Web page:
BHUBANESWAR: Streaks of artistry and designing were visible in Sheefalika Mishra quite early in life. Rightly so, she got herself through NIFT and presently, while pursuing her post graduation at National Institute of Design, she proved herself, being the only one from among the 329 design students from all over the world to win the Domotex International Carpet Award at Hannover, Germany in the young designer category. Sheefalika was awarded a cheque of $1,000 and the hand-knotted rug of the design that she had submitted. The other two finalists were student designers from Japan and Turkey.
‘‘It has been like a personal benchmark. Rugs are like textile art for the floor, statement pieces. My art work drew inspiration from a diverse range of sources. The colours were inspired from the beautiful painting, ‘The Gate’ by German abstract expressionist Hans Hoffman. The form used was chevron, a universally time-honoured pattern. The treatment opted was an assemblage of pieces of coloured paper like mosaic art which gives depth and character to the piece. I was inspired by the current global eclectic approach in interior design,’’ explains Sheefalika.
The designer is fascinated by flooring textiles and wants to specialise in crafted works for flooring. ‘‘This piece of textile can become a powerful medium to orate stories and at the same time empower the skilled communities providing them with sustainable livelihood.’’
About the Winning Rug
The pleasure of having my design hand spun and hand woven in Afghanistan, which has a rich history in carpet and is believed to inhabit one of the most highly skilled weavers of the world was tremendous. The rug is kept as part of my collection to be shared and taken forward for further design explorations with different weaving communities.
Working for the community
Inspired by her father, an interior designer and granny, who helped Sheefalika learn the nunaces of stitching, the young desginer feels India as a production market has immense potential. The Westerners have lost their hand weaving techniques but Indians have kept the traditions alive. ‘‘The international community looks up to India for its product requirements. Moreover, designers here have to make responsible choices to make it easy for the weavers community survive.’’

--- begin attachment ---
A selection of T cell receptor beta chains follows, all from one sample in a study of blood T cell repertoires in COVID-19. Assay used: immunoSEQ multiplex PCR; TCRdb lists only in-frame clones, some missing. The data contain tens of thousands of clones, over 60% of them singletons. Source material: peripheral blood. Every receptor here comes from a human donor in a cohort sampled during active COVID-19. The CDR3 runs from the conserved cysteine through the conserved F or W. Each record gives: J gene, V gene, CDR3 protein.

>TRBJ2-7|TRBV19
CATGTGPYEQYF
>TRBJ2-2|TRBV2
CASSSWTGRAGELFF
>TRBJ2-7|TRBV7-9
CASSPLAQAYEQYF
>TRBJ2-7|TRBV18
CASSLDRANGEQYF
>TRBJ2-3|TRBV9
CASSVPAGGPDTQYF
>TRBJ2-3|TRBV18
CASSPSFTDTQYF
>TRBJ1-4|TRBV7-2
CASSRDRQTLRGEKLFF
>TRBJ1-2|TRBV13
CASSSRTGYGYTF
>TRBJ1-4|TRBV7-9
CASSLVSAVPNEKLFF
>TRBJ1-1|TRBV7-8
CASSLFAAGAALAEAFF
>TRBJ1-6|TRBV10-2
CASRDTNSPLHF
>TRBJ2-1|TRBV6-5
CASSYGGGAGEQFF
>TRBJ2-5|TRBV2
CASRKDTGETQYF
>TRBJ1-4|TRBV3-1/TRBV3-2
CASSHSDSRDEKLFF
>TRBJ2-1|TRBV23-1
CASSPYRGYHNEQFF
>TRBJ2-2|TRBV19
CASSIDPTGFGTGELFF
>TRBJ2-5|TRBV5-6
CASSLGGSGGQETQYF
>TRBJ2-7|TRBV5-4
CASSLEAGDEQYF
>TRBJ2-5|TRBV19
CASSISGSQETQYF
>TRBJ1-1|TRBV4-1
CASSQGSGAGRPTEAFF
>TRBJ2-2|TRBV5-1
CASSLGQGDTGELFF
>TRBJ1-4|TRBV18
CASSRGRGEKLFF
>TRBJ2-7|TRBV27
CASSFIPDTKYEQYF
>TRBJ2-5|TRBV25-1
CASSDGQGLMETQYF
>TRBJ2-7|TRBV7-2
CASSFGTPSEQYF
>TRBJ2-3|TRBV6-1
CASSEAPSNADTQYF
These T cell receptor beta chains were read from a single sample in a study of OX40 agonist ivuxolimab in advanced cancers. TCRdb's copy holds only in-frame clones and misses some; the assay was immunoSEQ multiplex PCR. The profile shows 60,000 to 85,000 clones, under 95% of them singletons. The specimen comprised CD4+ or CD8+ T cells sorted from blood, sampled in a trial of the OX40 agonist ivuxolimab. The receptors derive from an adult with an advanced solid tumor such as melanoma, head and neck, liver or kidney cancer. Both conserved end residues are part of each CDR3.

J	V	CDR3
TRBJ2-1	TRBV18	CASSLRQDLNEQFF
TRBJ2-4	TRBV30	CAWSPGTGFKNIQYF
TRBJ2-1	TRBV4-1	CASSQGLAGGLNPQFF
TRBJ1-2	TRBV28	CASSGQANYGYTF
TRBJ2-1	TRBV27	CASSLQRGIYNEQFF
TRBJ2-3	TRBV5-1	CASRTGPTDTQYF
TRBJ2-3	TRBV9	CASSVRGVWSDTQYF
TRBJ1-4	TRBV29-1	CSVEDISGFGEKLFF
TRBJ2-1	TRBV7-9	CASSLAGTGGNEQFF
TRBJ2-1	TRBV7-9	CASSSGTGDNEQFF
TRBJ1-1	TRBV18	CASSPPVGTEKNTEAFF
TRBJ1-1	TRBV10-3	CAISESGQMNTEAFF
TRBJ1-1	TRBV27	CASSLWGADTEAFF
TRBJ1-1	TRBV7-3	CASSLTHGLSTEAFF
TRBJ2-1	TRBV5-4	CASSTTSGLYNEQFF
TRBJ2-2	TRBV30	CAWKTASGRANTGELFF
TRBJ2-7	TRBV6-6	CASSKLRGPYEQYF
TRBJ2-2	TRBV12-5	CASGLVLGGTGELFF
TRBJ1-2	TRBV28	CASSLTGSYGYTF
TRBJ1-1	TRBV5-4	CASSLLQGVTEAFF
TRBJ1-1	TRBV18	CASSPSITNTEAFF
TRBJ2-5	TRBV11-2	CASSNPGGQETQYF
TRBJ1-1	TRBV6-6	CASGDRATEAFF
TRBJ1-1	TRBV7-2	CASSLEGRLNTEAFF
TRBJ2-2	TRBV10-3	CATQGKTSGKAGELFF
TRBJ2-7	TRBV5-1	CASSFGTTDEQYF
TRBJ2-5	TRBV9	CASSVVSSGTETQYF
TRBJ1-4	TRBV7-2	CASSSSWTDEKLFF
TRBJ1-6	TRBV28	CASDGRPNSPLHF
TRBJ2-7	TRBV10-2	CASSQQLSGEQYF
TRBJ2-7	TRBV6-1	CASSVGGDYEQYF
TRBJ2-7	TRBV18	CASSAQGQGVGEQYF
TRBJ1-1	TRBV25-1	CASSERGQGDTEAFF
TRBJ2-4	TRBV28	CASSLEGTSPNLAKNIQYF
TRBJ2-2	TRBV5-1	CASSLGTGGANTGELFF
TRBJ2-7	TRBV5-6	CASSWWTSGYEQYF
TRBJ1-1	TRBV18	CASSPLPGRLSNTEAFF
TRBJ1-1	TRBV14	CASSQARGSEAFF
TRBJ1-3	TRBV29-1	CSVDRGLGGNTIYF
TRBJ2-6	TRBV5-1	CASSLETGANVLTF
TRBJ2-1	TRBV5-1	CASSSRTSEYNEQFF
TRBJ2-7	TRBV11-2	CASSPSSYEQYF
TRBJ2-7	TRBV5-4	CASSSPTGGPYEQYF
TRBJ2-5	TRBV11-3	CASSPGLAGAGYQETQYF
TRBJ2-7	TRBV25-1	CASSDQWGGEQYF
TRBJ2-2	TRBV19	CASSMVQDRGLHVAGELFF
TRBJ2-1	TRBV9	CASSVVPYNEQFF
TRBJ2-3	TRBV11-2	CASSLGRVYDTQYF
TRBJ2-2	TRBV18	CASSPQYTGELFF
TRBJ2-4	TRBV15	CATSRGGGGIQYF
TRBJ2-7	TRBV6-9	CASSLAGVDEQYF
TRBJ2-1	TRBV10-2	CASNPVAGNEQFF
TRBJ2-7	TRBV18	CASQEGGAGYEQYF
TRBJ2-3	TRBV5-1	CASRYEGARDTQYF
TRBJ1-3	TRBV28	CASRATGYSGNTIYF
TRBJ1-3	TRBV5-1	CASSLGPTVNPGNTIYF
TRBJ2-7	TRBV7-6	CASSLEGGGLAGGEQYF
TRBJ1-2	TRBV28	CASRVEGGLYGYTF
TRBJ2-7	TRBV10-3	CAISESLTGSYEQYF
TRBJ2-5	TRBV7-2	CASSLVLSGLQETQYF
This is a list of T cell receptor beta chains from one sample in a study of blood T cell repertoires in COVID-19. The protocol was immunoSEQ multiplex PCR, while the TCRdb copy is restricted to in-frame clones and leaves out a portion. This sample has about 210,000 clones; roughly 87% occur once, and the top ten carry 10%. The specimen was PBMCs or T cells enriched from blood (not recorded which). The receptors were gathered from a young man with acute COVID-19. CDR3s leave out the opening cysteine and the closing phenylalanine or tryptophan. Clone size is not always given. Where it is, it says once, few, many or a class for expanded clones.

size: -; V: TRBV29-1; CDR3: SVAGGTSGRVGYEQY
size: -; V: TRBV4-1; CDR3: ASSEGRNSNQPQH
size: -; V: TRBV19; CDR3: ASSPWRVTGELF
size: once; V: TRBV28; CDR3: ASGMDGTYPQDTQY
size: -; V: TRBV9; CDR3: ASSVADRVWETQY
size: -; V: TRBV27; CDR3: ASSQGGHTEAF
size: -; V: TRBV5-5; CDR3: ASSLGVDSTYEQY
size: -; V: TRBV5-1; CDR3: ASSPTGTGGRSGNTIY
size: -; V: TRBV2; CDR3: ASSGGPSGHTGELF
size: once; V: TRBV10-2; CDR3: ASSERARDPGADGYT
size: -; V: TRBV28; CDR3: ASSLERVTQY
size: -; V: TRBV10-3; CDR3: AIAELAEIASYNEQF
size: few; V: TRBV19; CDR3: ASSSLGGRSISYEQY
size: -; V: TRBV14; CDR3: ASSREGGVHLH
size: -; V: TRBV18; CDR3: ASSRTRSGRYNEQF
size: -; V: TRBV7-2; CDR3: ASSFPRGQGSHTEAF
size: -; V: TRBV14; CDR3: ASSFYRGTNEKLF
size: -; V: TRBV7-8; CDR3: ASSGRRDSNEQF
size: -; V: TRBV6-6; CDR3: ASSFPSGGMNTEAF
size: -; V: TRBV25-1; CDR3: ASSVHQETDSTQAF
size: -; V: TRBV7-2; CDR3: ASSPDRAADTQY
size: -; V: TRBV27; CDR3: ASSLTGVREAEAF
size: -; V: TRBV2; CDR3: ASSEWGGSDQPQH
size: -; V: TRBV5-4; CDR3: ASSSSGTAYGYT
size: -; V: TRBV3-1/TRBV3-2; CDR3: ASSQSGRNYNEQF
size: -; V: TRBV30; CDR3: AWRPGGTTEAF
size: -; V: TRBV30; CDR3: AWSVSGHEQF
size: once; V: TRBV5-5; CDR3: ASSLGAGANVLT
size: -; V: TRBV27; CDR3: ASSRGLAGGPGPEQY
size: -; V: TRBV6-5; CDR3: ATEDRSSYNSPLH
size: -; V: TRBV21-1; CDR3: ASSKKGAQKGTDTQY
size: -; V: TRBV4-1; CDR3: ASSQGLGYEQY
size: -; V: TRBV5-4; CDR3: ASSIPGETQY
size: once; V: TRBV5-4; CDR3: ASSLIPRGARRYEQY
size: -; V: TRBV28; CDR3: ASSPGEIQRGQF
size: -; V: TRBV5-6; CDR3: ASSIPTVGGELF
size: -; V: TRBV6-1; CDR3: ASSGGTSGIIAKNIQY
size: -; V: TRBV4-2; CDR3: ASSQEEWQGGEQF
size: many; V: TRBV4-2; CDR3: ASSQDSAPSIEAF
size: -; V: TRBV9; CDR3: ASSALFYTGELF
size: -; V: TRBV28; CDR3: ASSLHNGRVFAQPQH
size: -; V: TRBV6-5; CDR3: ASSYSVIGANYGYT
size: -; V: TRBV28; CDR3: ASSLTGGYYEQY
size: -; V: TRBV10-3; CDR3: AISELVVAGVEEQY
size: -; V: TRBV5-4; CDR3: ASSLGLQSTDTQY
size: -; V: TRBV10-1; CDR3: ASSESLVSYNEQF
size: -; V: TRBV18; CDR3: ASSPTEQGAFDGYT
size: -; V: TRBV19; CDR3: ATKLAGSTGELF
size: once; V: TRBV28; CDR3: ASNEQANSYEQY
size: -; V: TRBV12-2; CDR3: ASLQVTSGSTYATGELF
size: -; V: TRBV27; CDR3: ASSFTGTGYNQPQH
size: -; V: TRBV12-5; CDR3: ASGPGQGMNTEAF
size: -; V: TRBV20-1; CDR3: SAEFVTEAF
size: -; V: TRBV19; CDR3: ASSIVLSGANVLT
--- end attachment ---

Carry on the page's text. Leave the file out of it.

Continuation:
Ask her what she intends to do once the course is over and she says, ‘’I would like to support the weavers in skill development, instill condidence and develop a design sense in them. For me, I feel I will not shut myself to one medium, rather take up challenges in different media.’’
Efforts that bore fruit
During her three-month internship with Vriksh, a design studio based in Bhubaneswar, Sheefalika had documented Odishan craft including that of Raghurajpur, Pipili, weaving traditions of various places like bomkai, tassar, bandha and ikat which culminated in a 300 page book that is NID property now.
She has worked with Jaipur Rugs, which is India’s largest manufacturer of hand knotted rugs and she has designed several collections for them.
The Carpet Design Awards at Domotex have been designed to set new global standards for quality and design in hand-made carpets and rugs. The entries are judged on a range of criteria, including design, quality of materials, product features and innovation.
From among the 329 entries from designers, a jury of nine shortlisted 11 most impressive designs which were declared winners and the designs were hand woven at Afghanistan to be finally displayed at the awards ceremony at Hannover.